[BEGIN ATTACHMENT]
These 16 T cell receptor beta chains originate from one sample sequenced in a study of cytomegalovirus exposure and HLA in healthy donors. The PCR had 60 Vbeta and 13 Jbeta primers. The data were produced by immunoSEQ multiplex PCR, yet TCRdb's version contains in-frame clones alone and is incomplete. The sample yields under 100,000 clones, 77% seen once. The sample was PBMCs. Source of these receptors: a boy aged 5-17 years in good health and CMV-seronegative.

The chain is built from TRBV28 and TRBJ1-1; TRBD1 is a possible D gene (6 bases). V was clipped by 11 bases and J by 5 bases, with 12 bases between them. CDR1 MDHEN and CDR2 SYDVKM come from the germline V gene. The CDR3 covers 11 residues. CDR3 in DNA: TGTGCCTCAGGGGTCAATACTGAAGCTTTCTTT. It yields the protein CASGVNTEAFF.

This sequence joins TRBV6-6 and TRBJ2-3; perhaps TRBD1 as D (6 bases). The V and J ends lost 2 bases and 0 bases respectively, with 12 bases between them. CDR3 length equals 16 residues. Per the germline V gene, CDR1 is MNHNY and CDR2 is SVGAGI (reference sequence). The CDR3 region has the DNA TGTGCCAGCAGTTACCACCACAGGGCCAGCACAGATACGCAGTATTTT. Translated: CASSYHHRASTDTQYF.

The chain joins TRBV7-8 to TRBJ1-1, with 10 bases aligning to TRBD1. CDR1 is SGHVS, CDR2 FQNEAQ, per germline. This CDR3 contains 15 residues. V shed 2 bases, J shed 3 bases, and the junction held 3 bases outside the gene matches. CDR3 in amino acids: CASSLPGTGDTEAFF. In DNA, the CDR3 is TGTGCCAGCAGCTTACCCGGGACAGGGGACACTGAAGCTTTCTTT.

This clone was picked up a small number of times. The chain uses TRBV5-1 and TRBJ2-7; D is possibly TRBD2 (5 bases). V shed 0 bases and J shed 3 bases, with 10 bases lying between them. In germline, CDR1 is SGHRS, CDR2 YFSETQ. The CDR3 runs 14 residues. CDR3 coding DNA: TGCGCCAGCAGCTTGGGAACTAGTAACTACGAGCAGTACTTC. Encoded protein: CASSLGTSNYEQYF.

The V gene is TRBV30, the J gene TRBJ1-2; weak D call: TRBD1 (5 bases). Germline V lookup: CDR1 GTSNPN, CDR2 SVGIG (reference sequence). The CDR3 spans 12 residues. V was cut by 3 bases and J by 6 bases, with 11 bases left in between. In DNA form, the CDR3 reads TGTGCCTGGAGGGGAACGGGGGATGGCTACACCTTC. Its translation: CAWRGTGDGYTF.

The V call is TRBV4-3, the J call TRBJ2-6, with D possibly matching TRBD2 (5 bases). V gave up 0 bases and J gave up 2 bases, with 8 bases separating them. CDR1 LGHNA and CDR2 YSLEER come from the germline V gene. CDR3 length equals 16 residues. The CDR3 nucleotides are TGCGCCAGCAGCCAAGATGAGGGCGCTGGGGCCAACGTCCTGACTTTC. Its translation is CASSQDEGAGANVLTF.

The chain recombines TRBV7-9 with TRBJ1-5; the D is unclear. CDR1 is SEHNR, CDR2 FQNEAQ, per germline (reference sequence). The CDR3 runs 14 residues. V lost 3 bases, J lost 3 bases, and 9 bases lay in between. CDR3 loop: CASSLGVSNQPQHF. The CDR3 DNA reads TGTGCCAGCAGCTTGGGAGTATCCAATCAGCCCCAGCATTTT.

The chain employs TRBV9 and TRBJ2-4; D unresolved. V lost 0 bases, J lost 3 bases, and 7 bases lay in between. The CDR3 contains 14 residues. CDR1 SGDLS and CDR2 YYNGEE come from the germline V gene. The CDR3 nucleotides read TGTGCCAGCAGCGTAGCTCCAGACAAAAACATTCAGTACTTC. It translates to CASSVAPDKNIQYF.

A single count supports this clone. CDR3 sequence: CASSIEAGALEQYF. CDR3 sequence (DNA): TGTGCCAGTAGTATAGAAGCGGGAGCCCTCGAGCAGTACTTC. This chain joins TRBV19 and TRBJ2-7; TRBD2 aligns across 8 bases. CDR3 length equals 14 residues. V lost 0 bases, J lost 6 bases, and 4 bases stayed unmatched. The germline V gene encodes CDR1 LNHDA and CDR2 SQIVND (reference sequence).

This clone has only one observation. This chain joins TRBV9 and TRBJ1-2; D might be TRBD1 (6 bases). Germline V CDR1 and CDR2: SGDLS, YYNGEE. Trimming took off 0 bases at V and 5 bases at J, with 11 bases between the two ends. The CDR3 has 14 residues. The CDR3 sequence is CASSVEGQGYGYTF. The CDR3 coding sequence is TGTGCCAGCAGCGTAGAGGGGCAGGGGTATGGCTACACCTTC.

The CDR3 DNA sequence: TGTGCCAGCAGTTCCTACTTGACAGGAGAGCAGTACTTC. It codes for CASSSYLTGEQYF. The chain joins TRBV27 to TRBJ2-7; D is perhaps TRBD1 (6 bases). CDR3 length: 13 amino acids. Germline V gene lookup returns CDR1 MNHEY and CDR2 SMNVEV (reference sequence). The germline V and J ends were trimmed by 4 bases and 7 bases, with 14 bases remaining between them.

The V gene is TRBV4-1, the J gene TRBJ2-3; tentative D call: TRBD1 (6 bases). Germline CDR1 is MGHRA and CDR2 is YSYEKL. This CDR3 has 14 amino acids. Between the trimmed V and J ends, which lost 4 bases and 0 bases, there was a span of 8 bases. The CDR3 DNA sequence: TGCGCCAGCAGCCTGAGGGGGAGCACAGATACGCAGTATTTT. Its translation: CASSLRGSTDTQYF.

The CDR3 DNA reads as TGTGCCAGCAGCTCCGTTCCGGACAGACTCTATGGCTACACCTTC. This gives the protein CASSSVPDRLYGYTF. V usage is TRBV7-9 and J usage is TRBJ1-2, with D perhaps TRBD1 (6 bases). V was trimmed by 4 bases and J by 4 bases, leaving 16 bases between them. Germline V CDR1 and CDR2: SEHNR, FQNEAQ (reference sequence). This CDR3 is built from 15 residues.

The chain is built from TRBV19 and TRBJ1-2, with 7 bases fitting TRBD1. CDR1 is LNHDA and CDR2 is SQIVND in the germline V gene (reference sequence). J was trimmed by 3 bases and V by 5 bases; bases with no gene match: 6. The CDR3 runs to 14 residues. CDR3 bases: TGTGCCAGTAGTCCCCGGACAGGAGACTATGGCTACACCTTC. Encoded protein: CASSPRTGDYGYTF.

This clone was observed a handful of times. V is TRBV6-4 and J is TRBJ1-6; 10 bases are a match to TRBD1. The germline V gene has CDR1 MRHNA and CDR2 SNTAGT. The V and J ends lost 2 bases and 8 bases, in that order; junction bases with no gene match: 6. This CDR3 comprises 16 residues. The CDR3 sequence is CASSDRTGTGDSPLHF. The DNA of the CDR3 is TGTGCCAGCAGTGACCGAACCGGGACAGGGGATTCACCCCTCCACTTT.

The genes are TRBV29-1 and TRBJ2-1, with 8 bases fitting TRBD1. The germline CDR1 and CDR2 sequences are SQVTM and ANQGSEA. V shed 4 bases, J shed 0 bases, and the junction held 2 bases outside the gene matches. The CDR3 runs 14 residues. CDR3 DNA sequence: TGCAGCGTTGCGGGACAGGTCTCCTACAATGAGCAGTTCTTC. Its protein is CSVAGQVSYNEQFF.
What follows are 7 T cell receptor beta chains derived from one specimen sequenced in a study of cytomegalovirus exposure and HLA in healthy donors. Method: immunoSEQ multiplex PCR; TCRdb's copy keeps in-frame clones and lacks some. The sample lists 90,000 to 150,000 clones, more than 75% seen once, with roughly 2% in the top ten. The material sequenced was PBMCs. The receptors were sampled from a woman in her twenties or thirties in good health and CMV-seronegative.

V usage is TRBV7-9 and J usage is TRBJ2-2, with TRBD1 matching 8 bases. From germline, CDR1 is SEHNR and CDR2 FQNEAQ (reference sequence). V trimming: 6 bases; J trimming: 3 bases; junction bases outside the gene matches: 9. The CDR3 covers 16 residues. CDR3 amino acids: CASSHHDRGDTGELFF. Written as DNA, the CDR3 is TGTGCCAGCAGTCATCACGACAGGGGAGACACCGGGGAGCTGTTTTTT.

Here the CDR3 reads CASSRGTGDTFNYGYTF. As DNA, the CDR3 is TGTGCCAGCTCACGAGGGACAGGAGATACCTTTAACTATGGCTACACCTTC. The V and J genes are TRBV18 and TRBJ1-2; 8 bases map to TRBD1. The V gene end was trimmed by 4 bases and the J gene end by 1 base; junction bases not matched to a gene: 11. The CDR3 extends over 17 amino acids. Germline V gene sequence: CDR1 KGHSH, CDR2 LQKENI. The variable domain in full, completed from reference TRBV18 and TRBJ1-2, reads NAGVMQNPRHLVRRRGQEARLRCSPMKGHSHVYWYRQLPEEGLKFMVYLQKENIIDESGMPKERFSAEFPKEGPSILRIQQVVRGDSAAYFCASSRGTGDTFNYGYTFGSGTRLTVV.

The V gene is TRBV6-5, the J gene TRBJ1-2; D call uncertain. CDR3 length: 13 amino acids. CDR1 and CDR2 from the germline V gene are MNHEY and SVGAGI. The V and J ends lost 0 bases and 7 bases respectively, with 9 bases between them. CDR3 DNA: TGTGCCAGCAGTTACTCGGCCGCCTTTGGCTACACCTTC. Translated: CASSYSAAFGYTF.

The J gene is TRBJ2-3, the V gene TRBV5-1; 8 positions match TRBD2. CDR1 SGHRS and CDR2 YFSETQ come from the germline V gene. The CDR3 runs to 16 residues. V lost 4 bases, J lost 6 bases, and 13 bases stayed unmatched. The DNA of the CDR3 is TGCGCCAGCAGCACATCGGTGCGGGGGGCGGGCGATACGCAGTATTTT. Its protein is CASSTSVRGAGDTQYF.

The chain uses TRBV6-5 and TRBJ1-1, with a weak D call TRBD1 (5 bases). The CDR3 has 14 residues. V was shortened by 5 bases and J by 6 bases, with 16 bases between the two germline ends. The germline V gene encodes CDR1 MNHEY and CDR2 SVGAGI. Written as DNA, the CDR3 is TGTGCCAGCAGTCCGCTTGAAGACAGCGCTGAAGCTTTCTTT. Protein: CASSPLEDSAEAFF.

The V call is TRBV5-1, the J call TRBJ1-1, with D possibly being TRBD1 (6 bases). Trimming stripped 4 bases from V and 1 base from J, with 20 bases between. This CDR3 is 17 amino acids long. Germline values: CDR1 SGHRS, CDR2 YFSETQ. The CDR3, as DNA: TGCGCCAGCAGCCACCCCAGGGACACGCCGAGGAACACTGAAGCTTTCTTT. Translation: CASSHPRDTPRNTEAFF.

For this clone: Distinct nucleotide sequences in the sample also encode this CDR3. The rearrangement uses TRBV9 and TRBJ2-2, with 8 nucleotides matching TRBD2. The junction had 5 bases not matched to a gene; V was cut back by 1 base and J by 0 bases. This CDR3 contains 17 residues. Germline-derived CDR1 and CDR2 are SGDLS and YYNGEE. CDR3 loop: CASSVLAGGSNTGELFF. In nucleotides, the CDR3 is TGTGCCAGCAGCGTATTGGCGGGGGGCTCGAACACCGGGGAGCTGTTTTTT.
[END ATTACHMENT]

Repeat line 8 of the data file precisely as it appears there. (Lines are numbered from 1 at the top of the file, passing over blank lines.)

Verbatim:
The chain recombines TRBV7-9 with TRBJ1-5; the D is unclear. CDR1 is SEHNR, CDR2 FQNEAQ, per germline (reference sequence). The CDR3 runs 14 residues. V lost 3 bases, J lost 3 bases, and 9 bases lay in between. CDR3 loop: CASSLGVSNQPQHF. The CDR3 DNA reads TGTGCCAGCAGCTTGGGAGTATCCAATCAGCCCCAGCATTTT.